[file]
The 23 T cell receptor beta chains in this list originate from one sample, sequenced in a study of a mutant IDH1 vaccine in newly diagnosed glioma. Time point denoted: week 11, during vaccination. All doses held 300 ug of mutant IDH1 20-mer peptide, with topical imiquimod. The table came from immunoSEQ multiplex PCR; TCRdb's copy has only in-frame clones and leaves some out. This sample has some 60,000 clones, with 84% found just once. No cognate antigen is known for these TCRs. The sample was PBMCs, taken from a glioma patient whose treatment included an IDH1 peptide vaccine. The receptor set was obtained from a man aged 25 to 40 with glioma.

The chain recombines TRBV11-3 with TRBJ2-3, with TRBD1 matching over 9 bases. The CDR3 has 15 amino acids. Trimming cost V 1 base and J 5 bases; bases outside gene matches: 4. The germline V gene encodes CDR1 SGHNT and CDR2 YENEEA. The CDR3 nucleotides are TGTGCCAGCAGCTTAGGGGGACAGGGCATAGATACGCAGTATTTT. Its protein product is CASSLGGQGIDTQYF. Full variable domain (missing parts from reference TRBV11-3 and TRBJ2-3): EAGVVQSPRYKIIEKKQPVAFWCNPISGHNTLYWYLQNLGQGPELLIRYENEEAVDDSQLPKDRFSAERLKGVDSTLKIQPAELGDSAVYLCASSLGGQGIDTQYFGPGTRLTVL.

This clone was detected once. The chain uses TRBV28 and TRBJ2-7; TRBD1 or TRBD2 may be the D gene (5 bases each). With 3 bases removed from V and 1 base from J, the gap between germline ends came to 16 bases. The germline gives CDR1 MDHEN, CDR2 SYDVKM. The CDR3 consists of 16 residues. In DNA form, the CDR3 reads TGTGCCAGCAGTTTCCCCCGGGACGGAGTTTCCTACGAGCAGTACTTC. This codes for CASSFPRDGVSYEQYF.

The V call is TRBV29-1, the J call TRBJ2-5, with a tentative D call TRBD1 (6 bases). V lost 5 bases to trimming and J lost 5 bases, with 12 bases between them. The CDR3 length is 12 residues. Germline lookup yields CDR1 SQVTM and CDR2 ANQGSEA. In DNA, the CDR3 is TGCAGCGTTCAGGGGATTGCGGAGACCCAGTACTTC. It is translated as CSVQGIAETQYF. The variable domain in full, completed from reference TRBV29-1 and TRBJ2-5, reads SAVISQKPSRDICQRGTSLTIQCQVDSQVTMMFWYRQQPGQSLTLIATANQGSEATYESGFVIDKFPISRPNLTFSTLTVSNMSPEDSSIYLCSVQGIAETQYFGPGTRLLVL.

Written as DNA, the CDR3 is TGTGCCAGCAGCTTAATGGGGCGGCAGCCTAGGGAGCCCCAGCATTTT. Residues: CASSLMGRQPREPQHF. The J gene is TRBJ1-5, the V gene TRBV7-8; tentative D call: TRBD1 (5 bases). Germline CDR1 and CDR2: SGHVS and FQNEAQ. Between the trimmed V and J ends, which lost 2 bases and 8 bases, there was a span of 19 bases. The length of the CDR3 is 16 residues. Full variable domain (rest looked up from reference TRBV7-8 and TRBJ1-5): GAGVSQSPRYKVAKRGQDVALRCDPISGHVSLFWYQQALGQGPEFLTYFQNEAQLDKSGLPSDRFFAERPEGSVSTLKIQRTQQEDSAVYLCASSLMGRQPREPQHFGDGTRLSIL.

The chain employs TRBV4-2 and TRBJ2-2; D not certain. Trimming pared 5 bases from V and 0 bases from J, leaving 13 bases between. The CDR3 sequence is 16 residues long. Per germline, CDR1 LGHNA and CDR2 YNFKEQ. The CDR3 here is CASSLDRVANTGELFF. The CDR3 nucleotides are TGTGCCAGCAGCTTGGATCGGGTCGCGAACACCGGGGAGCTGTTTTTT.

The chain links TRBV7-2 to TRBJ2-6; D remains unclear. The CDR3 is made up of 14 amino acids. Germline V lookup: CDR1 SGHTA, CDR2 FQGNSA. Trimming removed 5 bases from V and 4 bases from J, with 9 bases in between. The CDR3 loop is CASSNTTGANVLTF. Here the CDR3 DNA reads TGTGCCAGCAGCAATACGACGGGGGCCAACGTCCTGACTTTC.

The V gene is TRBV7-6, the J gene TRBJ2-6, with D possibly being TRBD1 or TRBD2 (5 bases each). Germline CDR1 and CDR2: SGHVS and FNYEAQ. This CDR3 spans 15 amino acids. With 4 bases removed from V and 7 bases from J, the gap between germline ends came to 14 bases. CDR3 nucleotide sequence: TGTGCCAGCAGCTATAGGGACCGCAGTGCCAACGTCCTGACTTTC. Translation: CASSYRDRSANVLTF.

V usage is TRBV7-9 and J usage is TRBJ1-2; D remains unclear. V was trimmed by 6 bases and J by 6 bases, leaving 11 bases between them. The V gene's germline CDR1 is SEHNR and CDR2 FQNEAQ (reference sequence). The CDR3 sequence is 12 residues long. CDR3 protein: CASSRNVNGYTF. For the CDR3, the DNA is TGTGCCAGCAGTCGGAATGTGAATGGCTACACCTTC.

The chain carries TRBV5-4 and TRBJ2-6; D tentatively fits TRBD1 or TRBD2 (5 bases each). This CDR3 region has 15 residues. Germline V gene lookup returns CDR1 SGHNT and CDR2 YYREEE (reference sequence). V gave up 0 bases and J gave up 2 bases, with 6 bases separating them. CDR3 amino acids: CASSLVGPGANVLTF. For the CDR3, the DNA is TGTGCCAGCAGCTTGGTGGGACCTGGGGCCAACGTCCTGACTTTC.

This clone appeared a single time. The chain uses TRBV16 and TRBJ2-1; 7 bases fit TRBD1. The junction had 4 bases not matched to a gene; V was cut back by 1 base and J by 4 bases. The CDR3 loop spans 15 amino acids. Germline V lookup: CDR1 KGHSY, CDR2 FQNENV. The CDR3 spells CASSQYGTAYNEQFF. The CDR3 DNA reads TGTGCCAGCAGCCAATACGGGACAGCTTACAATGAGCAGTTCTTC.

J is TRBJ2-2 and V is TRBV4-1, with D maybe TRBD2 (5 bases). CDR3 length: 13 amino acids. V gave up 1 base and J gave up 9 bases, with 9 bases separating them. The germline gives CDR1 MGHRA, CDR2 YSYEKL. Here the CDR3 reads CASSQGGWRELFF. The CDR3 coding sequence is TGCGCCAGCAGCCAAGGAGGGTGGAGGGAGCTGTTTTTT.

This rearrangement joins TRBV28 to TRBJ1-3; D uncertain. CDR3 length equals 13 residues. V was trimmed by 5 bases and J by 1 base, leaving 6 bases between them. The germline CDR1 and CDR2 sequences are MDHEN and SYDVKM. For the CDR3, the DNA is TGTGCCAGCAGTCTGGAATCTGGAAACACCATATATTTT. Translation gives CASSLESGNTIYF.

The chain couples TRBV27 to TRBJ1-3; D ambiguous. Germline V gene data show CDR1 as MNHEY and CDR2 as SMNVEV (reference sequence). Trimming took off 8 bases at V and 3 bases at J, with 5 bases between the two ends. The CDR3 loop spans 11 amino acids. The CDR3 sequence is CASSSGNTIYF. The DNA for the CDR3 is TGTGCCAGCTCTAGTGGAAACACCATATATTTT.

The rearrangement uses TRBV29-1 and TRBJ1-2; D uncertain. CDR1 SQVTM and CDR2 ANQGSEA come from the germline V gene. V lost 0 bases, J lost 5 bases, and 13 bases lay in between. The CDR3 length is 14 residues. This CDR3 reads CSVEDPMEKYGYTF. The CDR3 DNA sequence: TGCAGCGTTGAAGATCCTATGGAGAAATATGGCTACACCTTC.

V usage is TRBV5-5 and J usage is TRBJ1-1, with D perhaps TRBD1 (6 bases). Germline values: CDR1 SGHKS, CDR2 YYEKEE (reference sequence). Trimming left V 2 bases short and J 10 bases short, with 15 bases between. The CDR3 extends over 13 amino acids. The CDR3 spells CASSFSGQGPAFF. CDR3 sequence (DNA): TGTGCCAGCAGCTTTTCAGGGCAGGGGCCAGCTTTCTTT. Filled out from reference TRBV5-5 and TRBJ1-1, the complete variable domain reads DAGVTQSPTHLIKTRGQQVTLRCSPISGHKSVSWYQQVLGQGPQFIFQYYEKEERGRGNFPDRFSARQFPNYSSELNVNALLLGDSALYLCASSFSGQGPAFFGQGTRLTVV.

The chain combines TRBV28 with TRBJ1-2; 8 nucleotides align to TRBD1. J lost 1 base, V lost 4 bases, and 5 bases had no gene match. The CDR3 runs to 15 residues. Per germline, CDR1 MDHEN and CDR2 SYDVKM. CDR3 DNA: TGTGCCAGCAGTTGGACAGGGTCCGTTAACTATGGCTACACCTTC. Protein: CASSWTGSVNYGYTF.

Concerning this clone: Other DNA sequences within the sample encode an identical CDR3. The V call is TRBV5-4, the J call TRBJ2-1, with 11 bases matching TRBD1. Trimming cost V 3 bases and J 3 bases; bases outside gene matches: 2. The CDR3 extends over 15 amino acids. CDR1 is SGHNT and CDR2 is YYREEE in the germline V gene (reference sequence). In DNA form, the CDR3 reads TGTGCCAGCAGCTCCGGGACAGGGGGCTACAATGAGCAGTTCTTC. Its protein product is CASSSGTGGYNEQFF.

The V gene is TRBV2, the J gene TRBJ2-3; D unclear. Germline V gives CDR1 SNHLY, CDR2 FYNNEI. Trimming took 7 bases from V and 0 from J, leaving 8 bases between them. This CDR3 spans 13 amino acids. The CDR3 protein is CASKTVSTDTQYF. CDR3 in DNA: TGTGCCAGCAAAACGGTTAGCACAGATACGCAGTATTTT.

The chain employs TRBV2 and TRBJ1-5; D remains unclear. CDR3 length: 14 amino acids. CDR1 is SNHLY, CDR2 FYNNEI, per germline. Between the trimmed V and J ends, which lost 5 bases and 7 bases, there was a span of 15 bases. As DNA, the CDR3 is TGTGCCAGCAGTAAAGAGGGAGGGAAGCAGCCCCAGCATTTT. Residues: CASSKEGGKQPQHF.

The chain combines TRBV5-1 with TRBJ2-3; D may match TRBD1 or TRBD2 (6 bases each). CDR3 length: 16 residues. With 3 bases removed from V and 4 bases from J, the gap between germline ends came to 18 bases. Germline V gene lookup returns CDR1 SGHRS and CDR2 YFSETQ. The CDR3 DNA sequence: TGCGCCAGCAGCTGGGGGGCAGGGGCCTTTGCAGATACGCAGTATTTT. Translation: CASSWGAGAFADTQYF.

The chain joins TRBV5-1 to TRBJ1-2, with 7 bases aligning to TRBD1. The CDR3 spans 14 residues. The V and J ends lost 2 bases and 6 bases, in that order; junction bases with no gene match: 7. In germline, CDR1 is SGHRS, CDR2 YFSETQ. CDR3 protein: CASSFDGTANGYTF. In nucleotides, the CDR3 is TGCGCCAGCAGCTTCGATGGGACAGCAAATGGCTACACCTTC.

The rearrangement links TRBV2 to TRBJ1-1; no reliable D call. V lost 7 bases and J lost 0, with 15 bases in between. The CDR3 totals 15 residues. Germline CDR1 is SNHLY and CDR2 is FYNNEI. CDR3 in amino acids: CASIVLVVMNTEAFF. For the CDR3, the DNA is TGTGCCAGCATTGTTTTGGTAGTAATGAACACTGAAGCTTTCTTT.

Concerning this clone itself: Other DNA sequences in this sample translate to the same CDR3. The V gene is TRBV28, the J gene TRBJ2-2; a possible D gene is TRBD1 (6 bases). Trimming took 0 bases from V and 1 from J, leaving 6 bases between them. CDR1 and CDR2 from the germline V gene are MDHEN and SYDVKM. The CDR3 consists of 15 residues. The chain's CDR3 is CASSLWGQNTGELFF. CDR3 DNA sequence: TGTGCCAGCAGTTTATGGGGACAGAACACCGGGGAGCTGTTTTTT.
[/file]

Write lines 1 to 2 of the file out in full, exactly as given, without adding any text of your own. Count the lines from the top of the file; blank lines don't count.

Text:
The 23 T cell receptor beta chains in this list originate from one sample, sequenced in a study of a mutant IDH1 vaccine in newly diagnosed glioma. Time point denoted: week 11, during vaccination. All doses held 300 ug of mutant IDH1 20-mer peptide, with topical imiquimod. The table came from immunoSEQ multiplex PCR; TCRdb's copy has only in-frame clones and leaves some out. This sample has some 60,000 clones, with 84% found just once. No cognate antigen is known for these TCRs. The sample was PBMCs, taken from a glioma patient whose treatment included an IDH1 peptide vaccine. The receptor set was obtained from a man aged 25 to 40 with glioma.

The chain recombines TRBV11-3 with TRBJ2-3, with TRBD1 matching over 9 bases. The CDR3 has 15 amino acids. Trimming cost V 1 base and J 5 bases; bases outside gene matches: 4. The germline V gene encodes CDR1 SGHNT and CDR2 YENEEA. The CDR3 nucleotides are TGTGCCAGCAGCTTAGGGGGACAGGGCATAGATACGCAGTATTTT. Its protein product is CASSLGGQGIDTQYF. Full variable domain (missing parts from reference TRBV11-3 and TRBJ2-3): EAGVVQSPRYKIIEKKQPVAFWCNPISGHNTLYWYLQNLGQGPELLIRYENEEAVDDSQLPKDRFSAERLKGVDSTLKIQPAELGDSAVYLCASSLGGQGIDTQYFGPGTRLTVL.